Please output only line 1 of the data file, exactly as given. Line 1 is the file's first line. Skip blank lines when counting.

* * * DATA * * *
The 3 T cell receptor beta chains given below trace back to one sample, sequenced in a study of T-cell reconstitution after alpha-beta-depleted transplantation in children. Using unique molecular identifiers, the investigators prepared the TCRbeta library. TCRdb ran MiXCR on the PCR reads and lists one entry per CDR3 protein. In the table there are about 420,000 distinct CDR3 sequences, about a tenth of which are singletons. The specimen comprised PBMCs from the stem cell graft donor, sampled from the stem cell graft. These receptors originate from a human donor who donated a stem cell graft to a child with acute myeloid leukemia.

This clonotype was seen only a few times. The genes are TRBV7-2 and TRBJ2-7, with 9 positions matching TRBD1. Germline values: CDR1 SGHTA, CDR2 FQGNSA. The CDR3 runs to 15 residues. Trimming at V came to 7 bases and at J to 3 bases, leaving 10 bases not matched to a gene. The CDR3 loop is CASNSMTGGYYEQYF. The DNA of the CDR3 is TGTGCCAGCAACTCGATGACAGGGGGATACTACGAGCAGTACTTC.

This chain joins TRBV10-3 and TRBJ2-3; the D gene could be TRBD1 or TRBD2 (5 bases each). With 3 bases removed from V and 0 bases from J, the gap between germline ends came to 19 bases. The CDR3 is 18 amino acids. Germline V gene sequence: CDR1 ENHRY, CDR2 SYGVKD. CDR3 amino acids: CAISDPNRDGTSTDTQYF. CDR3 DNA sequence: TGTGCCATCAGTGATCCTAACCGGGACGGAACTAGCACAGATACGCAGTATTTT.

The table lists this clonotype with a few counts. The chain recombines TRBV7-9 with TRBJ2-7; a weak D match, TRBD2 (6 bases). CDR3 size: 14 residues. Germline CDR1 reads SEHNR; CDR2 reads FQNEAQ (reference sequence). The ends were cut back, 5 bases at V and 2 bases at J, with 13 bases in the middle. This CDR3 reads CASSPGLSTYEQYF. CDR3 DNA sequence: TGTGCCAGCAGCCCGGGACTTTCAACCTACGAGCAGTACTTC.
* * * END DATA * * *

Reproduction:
The 3 T cell receptor beta chains given below trace back to one sample, sequenced in a study of T-cell reconstitution after alpha-beta-depleted transplantation in children. Using unique molecular identifiers, the investigators prepared the TCRbeta library. TCRdb ran MiXCR on the PCR reads and lists one entry per CDR3 protein. In the table there are about 420,000 distinct CDR3 sequences, about a tenth of which are singletons. The specimen comprised PBMCs from the stem cell graft donor, sampled from the stem cell graft. These receptors originate from a human donor who donated a stem cell graft to a child with acute myeloid leukemia.